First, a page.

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Proceedings Paper

Experimental characterization and model validation of the quasi-static performance of piezoceramic telescopic actuators
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Paper Abstract

The piezoelectric telescopic actuation architecture capitalizes upon an internally leveraged amplification technique to produce large actuation forces with amplified displacements. This building-block type actuator consists of interconnected concentric, cascaded cylinders with end cap joints that allow for a telescopic type motion. The internal amplification scheme and building-block nature of the telescopic design allow for efficient, densely packed actuators that yield a high work output for a given volume. This paper presents an experimental investigation of the quasi-static force-deflection performance of three unique telescopic prototypes, each manufactured by different means, from various materials, and in distinct geometries. To accurately predict the observed behavior of this architecture, a full three-dimensional numerical model was constructed for each prototype and was used to revise a previously derived analytical model. These models were refined to include extra compliance factors to account for observed actuation losses, focusing primarily on the bonding layer effects. The revised models captured more accurately the complex actuator behavior observed in the experiments and characterized better the loss mechanisms in the telescopic actuation architecture.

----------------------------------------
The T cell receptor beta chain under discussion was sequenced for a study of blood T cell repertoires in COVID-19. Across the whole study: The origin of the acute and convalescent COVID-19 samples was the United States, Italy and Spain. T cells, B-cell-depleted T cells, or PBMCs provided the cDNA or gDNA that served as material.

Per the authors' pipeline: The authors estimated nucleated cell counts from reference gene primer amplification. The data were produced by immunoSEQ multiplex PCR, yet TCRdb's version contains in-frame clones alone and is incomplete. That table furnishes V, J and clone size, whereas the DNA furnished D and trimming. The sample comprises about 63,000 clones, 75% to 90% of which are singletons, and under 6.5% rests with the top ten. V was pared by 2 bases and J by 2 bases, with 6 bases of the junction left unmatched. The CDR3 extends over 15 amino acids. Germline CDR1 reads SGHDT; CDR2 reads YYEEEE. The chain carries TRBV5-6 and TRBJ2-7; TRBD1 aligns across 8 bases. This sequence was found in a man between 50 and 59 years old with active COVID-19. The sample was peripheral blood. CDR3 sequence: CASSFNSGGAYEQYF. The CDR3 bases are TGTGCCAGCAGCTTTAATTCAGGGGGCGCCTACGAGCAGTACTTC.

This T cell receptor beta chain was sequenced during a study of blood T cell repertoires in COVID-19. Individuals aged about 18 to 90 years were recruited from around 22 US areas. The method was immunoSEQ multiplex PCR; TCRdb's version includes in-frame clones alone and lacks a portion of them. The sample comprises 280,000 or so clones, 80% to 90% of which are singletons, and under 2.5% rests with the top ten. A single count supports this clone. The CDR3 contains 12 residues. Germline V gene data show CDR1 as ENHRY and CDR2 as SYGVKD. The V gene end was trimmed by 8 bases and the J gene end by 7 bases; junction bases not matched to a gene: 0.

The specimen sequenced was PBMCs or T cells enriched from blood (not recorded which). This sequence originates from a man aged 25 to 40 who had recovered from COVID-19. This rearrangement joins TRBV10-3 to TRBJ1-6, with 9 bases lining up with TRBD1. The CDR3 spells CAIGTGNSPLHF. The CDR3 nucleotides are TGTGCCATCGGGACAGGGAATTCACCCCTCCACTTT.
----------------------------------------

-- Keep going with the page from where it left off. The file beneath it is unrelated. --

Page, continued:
Paper Details

Date Published: 16 August 2001
PDF: 12 pages
Proc. SPIE 4327, Smart Structures and Materials 2001: Smart Structures and Integrated Systems, (16 August 2001); doi: 10.1117/12.436546
Show Author Affiliations
Paul W. Alexander, Univ. of Michigan (United States)
Diann E. Brei, Univ. of Michigan (United States)


Published in SPIE Proceedings Vol. 4327:
Smart Structures and Materials 2001: Smart Structures and Integrated Systems
L. Porter Davis, Editor(s)

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